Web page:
Borat does America: Comedian teases new show with Dick Cheney signing ‘waterboarding kit’
Cheney himself teased the show in a clip posted Monday by Showtime, the premium-cable network where ‘Who is America?’ is set to premiere next Sunday. The clip promised to showcase Cohen “as you've never, ever seen him before.”
Cohen gained fame - and notoriety - by doing in-character interview comedy, starting with his 2000 Da Ali G Show, which aired on UK’s Channel 4 before moving to HBO in 2003. The show spawned a series of feature film spin-offs, starting with Ali G Indahouse (2002), Borat (2006) and Bruno (2009).
The 2006 movie, featuring the “Kazakh” journalist Borat Sagdiyev, mostly took place in America and mocked the Bush administration’s “war of terror,” with vignettes on bigotry and racism. The follow-up, featuring “gay Austrian fashion reporter” Brüno Gehard, didn’t do so well, while 2012’s “The Dictator,” featuring Cohen as Admiral General Haffaz Aladeen, mocked Libya’s freshly ousted - and brutally murdered - leader Muammar Gaddafi.
It even earned Cohen some derision from Donald J. Trump, who was still a real estate magnate at that point.
Glad to see that Sacha Baron Cohen's new movie is not only a dud but not too good at the box office. He is talentless. @Sacha_B_Cohen— Donald J. Trump (@realDonaldTrump) May 22, 2012
Last week, however, Cohen resurfaced on Twitter and posted a video of Trump urging him to “go to school, learn about being funny.”
“Sacha graduates soon,” the tweet said.
As a follow-up, he posted a short clip of Cheney being asked to sign his character’s “waterboarding kit,” which looked like a one-gallon plastic water jug. Cheney does it with a smile, and says it was the first time anyone asked him to sign a “waterboard.”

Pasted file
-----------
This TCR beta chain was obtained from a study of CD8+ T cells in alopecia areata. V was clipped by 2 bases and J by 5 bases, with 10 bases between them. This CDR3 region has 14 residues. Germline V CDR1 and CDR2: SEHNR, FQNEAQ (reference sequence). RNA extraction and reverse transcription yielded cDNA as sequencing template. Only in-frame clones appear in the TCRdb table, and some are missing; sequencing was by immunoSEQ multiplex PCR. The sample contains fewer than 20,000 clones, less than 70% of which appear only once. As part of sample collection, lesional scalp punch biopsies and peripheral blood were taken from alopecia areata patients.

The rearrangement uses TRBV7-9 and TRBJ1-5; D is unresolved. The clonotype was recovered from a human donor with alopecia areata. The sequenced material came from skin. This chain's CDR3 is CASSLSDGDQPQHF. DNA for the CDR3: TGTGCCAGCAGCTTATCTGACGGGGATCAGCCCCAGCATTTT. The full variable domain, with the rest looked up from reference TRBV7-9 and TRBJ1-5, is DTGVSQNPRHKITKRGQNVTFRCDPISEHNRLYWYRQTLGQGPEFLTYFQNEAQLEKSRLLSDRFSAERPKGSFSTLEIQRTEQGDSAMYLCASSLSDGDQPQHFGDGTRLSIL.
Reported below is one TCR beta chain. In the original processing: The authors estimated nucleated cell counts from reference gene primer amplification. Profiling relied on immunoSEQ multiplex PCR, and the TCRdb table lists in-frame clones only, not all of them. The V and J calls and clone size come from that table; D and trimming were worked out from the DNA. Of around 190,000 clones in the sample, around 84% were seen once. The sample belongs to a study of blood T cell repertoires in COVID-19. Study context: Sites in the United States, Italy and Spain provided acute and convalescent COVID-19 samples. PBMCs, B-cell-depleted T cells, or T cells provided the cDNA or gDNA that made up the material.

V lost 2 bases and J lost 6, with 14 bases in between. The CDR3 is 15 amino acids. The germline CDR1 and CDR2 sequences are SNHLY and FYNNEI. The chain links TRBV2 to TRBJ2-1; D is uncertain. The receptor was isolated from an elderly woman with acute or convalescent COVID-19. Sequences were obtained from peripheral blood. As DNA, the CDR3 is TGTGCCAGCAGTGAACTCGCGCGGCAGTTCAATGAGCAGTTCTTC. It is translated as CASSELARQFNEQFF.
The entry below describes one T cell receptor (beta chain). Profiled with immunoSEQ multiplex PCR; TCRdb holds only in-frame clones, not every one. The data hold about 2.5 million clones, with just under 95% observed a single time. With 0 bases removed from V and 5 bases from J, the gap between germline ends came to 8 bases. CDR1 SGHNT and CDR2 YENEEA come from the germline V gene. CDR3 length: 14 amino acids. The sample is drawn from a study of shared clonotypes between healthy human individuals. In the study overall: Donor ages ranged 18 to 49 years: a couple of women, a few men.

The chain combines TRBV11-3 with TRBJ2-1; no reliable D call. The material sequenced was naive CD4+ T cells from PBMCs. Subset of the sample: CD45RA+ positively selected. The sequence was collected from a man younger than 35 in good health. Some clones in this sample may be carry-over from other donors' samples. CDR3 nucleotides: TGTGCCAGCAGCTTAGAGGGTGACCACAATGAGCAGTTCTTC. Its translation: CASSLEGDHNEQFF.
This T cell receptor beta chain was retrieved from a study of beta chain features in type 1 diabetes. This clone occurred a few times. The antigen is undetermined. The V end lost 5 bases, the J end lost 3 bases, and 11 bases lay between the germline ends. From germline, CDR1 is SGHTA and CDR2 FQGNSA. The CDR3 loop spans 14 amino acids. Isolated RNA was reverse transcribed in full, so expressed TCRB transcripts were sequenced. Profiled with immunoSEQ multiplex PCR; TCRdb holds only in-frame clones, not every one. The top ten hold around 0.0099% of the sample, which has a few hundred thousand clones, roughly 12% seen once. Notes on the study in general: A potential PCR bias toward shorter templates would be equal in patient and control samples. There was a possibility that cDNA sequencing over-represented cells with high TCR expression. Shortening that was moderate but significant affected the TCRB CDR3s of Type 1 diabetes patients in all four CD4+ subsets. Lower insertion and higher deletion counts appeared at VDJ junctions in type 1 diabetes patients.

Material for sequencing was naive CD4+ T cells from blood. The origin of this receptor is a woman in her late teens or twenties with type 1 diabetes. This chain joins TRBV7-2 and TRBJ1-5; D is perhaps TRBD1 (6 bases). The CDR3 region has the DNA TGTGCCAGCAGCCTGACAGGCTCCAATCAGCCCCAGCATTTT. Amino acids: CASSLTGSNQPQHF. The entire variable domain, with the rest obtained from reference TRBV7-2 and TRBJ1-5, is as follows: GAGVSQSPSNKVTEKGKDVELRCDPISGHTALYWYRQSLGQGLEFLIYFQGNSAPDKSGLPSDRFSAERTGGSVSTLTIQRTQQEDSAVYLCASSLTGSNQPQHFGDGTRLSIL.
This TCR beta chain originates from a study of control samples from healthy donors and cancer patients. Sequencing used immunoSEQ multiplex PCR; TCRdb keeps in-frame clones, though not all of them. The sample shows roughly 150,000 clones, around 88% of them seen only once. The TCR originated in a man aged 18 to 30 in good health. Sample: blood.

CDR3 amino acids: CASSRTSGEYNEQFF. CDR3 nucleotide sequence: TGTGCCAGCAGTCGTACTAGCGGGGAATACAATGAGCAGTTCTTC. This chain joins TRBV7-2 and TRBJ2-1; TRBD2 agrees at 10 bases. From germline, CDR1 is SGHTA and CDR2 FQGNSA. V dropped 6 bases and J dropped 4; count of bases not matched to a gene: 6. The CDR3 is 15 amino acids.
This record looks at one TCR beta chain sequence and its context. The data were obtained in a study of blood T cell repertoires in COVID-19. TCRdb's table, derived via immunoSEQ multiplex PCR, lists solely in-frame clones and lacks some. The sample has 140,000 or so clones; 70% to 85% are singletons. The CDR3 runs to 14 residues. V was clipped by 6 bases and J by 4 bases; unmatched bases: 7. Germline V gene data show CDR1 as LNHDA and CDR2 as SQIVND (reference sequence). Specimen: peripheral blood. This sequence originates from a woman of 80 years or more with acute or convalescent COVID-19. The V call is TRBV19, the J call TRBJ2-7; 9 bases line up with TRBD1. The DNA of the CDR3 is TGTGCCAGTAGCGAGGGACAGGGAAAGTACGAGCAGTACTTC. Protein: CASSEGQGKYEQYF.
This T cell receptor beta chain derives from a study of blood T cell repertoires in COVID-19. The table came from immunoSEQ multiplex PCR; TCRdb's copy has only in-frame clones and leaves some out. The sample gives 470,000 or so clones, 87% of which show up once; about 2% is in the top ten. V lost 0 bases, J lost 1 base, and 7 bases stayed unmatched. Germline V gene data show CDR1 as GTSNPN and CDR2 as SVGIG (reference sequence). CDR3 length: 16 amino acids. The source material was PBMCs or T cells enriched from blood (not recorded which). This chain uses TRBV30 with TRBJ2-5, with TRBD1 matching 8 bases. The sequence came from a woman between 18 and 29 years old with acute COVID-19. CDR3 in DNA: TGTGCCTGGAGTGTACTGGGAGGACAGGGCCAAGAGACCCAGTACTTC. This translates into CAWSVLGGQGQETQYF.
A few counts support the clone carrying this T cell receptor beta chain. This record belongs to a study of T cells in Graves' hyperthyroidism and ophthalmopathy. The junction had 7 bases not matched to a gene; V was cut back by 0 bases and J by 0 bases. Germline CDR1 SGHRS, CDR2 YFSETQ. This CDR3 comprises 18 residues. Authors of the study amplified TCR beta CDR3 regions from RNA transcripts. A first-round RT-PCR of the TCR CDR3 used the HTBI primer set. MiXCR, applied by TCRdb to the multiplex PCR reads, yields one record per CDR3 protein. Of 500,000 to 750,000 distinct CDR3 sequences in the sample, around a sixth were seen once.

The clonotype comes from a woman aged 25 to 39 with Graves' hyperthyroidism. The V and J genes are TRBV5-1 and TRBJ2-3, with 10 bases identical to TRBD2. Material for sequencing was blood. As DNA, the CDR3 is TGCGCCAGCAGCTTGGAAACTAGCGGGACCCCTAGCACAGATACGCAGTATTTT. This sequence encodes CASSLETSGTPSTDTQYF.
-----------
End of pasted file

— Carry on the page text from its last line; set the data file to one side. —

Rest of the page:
Waterboarding is a form of ‘enhanced interrogation’ practiced by US interrogators during the Bush administration’s ‘War on Terror’ following 9/11, in which a subject would be tied to a board and water would be poured over a cloth covering their face to simulate drowning. Cheney has defended the torture practice.
While little is known about Cohen’s new character, Showtime has described him as “shameless,”“unhinged,” and “cold-blooded,” and the network called ‘Who is America?’, “perhaps the most dangerous show in the history of television.”
“Sacha is a comedic genius who shocks you with his audacity, bravery and inventiveness,” Showtime CEO David Nevins said in a statement. “Behind the elaborate setup is a genuine quest for the truth about people, places and politics.”
Kazakhstan, however, has never fully recovered from Borat, where, according to a 2016 Vice review, “almost every detail the film presented about the country was a complete and unflattering fabrication.”
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